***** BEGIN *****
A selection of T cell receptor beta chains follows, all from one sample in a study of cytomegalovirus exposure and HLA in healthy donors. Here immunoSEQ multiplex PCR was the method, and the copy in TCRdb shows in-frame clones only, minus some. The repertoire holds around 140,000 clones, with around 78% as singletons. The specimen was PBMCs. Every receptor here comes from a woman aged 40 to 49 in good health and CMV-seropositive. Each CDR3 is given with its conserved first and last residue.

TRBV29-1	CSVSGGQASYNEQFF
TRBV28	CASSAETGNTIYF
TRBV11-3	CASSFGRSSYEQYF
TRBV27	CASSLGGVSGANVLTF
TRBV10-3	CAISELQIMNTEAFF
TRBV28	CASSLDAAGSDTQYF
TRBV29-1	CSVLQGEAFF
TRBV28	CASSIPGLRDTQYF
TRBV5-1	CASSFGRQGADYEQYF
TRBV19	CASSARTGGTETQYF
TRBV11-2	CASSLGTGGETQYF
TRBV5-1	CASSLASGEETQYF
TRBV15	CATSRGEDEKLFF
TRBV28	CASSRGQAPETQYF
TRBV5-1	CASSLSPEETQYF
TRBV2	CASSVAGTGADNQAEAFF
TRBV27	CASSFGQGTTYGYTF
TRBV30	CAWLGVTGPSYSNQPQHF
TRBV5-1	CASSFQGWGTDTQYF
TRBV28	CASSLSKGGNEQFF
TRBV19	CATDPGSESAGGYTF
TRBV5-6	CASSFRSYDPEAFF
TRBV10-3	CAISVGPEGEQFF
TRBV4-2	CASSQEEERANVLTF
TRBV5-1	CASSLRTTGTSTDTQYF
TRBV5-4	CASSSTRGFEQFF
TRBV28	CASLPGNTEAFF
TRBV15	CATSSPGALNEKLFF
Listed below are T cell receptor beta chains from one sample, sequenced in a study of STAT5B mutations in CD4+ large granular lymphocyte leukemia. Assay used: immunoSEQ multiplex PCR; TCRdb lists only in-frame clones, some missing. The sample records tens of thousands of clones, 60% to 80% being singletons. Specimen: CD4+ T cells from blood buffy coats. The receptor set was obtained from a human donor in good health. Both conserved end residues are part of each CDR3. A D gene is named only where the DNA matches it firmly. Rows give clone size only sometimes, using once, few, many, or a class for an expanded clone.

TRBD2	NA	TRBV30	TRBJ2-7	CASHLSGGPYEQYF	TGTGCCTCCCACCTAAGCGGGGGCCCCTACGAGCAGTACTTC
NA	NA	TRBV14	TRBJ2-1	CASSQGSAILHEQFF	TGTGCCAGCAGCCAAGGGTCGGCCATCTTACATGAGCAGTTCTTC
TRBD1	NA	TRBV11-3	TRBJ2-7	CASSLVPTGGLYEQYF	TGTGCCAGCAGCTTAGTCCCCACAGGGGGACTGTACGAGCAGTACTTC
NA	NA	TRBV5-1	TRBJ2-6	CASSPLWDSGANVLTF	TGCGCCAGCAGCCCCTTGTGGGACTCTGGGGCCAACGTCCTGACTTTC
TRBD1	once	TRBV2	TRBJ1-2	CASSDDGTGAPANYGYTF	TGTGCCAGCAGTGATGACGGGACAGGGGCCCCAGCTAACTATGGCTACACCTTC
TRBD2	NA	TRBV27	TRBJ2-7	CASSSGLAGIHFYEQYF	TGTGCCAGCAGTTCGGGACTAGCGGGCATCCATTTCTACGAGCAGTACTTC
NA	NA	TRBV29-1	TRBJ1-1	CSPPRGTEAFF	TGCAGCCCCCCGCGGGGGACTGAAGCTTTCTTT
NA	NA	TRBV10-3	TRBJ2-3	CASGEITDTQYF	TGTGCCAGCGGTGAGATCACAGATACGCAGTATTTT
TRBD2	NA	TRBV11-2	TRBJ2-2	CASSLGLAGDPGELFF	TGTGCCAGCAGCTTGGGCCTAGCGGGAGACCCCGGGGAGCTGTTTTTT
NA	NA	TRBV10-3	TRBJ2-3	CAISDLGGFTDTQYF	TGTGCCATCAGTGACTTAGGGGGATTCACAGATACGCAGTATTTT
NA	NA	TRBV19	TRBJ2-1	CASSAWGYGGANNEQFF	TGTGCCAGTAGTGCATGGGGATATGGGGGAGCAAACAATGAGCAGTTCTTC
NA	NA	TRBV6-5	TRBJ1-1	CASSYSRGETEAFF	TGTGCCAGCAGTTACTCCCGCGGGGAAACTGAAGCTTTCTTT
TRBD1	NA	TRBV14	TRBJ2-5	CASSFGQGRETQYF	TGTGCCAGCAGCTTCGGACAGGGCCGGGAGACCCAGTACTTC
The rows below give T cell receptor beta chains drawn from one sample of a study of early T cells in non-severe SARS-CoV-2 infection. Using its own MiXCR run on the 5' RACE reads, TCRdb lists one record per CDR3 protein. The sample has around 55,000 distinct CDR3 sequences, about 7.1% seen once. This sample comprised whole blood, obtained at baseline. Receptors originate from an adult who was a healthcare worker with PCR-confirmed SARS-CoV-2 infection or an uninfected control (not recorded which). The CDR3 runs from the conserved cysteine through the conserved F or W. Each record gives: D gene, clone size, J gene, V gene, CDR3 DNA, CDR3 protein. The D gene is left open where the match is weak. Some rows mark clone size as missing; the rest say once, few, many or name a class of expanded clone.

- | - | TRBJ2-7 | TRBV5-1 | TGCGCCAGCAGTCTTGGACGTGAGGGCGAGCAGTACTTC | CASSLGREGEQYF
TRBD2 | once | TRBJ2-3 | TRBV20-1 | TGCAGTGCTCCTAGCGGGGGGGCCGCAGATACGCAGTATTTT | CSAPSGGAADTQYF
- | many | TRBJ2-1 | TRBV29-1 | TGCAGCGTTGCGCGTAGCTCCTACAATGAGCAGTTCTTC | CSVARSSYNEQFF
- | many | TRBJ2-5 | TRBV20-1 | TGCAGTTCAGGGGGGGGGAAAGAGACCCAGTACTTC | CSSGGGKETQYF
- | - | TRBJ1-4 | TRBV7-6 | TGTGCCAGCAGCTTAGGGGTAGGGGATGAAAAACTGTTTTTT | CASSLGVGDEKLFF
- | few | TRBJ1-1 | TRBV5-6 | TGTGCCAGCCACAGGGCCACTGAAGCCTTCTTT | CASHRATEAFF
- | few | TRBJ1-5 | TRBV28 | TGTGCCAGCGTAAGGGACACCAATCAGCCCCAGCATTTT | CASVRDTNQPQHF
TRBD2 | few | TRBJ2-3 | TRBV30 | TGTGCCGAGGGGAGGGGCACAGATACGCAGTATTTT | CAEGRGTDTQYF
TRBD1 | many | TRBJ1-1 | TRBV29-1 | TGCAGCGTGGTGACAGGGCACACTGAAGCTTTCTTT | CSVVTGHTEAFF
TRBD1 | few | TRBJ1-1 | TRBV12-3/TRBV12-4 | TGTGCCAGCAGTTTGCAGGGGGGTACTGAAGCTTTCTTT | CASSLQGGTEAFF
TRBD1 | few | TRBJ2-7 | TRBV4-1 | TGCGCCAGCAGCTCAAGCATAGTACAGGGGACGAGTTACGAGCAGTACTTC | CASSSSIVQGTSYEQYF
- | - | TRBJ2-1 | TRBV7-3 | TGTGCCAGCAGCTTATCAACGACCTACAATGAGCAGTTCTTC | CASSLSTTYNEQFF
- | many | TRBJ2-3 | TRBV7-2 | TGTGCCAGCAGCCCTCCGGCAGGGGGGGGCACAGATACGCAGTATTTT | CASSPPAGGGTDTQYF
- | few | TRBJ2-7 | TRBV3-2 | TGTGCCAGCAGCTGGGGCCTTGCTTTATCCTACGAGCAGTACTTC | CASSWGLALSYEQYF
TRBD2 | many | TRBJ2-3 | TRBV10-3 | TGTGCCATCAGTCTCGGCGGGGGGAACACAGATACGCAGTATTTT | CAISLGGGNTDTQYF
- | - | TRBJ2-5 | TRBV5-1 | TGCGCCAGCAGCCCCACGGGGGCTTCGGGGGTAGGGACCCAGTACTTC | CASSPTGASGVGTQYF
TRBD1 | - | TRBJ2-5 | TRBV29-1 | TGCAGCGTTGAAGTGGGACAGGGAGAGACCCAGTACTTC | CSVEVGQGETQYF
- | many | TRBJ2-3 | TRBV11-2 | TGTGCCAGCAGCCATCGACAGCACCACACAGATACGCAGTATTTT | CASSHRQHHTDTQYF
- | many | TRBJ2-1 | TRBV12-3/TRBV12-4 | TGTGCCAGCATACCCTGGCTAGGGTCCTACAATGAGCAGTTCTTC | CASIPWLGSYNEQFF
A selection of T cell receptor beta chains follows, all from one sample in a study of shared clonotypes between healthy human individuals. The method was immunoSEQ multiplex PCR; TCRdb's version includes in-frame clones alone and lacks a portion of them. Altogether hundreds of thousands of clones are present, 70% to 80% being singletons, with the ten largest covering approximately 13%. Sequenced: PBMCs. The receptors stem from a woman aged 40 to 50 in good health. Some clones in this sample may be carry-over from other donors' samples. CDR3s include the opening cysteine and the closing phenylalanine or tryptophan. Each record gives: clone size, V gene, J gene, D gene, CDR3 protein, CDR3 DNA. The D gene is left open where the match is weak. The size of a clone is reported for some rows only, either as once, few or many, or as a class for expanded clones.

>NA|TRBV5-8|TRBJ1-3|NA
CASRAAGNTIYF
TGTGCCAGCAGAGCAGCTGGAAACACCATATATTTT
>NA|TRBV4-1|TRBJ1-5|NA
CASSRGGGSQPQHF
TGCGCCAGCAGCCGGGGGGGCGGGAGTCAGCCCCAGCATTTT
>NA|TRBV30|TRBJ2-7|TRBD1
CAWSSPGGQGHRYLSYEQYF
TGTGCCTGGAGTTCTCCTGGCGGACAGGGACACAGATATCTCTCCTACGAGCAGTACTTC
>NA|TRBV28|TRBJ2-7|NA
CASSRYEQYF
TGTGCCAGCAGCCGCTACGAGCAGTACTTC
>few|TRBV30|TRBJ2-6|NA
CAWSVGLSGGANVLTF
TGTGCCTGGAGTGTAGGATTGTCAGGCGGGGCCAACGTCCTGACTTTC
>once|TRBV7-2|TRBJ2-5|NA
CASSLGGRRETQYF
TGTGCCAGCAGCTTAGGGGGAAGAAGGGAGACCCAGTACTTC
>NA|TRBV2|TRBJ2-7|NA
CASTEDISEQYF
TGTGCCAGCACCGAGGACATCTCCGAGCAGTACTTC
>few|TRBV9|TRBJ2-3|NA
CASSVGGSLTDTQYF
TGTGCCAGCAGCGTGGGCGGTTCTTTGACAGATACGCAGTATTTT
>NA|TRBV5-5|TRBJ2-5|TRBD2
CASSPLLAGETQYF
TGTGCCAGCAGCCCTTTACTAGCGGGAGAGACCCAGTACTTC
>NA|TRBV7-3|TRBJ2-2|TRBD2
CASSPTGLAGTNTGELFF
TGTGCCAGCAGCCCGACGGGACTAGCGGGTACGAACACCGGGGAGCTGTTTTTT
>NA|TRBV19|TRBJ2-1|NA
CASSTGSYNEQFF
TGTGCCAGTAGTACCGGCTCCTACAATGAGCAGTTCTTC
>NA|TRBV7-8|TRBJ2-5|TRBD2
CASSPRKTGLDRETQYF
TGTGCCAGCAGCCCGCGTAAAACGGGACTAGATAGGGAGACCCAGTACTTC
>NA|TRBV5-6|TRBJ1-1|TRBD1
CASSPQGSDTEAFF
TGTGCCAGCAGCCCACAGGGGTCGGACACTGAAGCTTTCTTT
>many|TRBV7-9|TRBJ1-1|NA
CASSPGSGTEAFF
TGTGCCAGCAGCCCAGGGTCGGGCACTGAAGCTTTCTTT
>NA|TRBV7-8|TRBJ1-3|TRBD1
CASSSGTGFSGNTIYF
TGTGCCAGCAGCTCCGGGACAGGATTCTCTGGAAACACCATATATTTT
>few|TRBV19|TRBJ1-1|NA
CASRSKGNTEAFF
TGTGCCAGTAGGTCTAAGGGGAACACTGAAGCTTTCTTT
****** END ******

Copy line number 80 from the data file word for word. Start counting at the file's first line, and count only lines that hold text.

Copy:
>once|TRBV7-2|TRBJ2-5|NA